Aba Aba Knifefish (Gymnarchus Niloticus)
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The Aba Knifefish, also called the Aba Aba Knifefish, is unusual even for a knife type fish. It is one of the largest knives reaching up to 5 1/2 feet long. Unlike most in this group, the fin that is used for locomotion is on its back instead of its belly. It has an electricity producing organ that runs through most of its body. Unlike the Electric Eel, this organ does not generate enough voltage to stun its prey so it is most likely used for navigation and finding food.
Its large size demands a very large tank or even an indoor pond and because it can be very aggressive, it does best by itself. I know of one importer that accidentally put a large Aba in a holding tank with a large Discus and in no time at all, the Discus had a big "U" shaped chunk missing from its forehead. It appeared that this chunk had been surgically removed which shows just how sharp an Aba's teeth are.
This fish can be considered dangerous because a big specimen could easily remove a careless person's finger! If after all I've just told you, you still think you are prepared to handle one of these fish, don't buy the tiny ones that still show their yolk sack because they are very weak at this size. The minimum size to buy is about 3 inches and bigger than this is better.Distribution:
The Aba Knifefish was described by Cuvier in 1829. The are found in in the Nile, Niger, Volta, Chad, Senegal and Gambia basins and Lake Rudolf in Africa. Status:
The species is not listed on the IUCN Red List. Description:
The Aba Aba Knifefish is unusual even for a knife type fish. It has a flat long body, fuller and somewhat cylindrical towards the head but terminates in a thin point at the rear. Unlike most in this group, the fin that is used for locomotion is on its back instead of its belly. This fin can move in an undulating forward or backward motion. The color is dark bluish black on the back and sides, with a silver to cream underbelly.
This fish has an electricity producing organ that runs through most of its body generating a very weak electric field. This field helps with a variety of things such as identifying objects in the water, gives it spatial orientation, helps it to navigate, and helps it identify food. Males use an electric 'stereotyped' communication to court females. Size - Weight:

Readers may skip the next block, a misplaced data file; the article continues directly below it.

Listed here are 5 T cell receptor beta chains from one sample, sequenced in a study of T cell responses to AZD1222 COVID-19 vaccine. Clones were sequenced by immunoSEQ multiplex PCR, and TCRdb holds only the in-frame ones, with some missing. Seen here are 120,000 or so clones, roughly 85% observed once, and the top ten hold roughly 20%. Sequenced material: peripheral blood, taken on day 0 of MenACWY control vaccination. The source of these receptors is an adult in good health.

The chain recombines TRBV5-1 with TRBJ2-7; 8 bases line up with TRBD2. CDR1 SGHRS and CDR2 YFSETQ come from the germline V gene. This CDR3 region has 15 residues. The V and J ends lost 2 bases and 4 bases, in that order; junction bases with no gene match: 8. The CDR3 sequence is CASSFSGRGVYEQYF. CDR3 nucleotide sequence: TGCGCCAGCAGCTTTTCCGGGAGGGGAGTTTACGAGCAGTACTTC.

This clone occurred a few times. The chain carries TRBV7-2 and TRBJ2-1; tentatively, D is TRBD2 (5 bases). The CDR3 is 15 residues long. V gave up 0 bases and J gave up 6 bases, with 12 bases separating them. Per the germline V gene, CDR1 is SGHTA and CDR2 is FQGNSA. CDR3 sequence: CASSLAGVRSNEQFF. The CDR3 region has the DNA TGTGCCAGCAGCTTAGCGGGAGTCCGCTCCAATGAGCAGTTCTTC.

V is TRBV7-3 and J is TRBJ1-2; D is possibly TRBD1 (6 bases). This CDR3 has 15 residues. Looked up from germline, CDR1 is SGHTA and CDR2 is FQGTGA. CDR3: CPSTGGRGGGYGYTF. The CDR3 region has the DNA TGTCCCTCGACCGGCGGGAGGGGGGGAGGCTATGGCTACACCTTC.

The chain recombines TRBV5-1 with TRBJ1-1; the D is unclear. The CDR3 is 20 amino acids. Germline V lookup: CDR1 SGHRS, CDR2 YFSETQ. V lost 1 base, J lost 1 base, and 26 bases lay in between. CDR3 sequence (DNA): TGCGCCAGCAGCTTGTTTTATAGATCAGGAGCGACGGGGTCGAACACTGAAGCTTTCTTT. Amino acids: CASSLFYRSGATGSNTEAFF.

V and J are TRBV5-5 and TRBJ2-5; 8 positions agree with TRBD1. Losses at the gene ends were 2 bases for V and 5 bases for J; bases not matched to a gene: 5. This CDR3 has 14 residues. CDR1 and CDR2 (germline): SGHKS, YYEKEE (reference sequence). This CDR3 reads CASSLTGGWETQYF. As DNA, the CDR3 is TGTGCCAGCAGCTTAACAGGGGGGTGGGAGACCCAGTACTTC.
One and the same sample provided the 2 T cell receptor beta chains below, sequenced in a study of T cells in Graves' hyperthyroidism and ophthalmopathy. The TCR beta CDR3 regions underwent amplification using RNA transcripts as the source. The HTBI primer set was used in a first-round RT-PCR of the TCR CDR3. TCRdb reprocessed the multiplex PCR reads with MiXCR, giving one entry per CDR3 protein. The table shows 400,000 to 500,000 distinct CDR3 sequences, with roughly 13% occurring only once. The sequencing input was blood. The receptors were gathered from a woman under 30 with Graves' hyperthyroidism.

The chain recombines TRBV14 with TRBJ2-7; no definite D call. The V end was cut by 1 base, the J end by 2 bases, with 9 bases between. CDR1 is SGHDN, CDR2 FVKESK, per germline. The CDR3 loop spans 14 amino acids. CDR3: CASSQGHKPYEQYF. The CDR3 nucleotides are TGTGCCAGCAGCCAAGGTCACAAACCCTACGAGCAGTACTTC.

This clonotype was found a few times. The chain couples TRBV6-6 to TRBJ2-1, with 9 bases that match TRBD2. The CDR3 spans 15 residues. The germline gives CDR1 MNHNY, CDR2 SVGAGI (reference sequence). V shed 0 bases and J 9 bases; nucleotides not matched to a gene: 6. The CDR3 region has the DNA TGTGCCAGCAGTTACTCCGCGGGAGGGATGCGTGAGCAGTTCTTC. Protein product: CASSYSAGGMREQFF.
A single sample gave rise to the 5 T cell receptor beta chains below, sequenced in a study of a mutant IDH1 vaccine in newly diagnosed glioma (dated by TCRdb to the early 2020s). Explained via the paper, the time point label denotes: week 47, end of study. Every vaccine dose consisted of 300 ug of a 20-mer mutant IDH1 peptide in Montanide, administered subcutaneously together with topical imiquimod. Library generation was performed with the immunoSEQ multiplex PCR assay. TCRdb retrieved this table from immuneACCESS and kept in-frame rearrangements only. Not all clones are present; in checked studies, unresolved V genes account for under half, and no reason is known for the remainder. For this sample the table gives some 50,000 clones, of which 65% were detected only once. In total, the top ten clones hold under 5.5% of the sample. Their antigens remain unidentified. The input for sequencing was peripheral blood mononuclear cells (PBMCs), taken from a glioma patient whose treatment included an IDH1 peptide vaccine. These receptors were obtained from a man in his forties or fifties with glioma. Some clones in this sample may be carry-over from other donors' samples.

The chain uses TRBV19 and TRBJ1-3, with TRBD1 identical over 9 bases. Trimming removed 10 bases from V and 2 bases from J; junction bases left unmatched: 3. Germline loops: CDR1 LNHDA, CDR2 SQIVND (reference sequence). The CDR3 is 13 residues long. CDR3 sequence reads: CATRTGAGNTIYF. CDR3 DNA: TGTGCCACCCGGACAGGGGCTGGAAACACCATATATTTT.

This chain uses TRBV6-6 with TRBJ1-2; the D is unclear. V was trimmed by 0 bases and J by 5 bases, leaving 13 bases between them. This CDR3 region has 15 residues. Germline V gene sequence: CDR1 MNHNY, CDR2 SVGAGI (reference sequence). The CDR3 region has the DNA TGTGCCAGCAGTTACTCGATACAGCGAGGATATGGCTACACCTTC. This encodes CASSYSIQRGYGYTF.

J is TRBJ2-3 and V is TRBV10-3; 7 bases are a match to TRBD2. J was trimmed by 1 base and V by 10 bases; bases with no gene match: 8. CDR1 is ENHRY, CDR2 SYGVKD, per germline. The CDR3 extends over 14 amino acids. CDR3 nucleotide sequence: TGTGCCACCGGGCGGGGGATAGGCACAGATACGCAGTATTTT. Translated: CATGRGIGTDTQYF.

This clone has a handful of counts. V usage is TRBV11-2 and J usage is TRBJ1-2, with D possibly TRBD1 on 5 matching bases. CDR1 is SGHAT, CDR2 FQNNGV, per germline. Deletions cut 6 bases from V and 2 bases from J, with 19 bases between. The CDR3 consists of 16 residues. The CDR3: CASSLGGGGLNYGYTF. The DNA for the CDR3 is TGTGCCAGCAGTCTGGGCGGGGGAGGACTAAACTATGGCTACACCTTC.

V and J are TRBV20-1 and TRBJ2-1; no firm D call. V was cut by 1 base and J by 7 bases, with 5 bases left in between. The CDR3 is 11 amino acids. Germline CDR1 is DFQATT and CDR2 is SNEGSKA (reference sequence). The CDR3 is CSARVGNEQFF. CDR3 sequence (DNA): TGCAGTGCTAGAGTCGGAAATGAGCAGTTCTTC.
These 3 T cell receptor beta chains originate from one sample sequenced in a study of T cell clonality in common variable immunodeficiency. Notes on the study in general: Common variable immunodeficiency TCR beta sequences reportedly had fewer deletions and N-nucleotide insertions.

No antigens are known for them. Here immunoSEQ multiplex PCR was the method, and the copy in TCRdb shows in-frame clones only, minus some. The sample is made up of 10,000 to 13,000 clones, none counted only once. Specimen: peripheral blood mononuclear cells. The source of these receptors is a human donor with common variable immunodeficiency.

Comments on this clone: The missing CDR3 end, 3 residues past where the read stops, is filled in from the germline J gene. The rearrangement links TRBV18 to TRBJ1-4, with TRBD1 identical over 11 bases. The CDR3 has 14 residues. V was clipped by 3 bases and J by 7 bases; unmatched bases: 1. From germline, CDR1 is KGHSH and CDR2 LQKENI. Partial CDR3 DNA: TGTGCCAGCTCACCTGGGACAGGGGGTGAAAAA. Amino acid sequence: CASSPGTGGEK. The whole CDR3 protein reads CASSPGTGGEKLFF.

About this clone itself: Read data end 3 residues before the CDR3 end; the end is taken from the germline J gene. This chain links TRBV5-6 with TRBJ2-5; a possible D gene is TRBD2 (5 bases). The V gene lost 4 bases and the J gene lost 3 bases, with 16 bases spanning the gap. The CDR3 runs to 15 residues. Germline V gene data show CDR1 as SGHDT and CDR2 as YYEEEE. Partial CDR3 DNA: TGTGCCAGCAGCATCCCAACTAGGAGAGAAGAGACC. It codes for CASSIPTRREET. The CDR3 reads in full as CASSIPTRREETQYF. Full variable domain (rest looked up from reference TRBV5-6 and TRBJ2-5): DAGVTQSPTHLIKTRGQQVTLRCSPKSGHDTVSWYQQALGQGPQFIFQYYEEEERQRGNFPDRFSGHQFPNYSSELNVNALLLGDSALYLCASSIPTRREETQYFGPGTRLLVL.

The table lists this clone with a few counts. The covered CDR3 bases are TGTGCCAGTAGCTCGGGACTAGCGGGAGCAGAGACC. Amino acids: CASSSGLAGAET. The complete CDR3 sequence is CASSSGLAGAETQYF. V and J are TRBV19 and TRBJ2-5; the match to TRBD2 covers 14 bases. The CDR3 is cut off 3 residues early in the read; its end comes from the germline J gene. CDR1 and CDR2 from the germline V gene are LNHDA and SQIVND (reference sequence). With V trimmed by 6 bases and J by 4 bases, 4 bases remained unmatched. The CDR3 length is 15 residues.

These fish can get up to 5 ½ feet long (167 cm) and 40 pounds (18.5 kg). Care and feeding:
The Aba Knifefish are carnivores, feeding on crustaceans, insects and fish in their native environment. Although they will eat insects, shrimp, and crayfish in captivity, the easiest food to feed them is live feeder fish. They can be trained to eat chunks of dead, freshwater fish which will help to keep the food expenses lower than if you exclusively feedlive feeder fish.
You'll eventually need a lot of water to house a growing Aba Knifefish. Plan on eventually needing 200 gallons or more to keep one happy and healthy. They are sensitive to some fish medications such as copper and those containing formalin. Water Region:
Top, Middle, Bottom (The Aba Knifefish will spend most of its time on or near the bottom of the tank) Acceptable Water Conditions:
Temp: 74 ° - 82 ° F (23 - 28 °C)
pH 6.5 - 8 Social Behaviors:
Small ones can sometimes be kept with other fish but eventually it will most likely try to kill and eat anything else put in with them. They are extremely aggressive feeders. Sexual Differences:
Sexual differences are unknown. Breeding/Reproduction:
It has not yet been bred in captivity. Availability:
The Aba Knifefish are commonly available.The minimum size to buy is about 3 inches and bigger than this is better. Don't buy the tiny ones that still show their yolk sack because they are very weak at this size.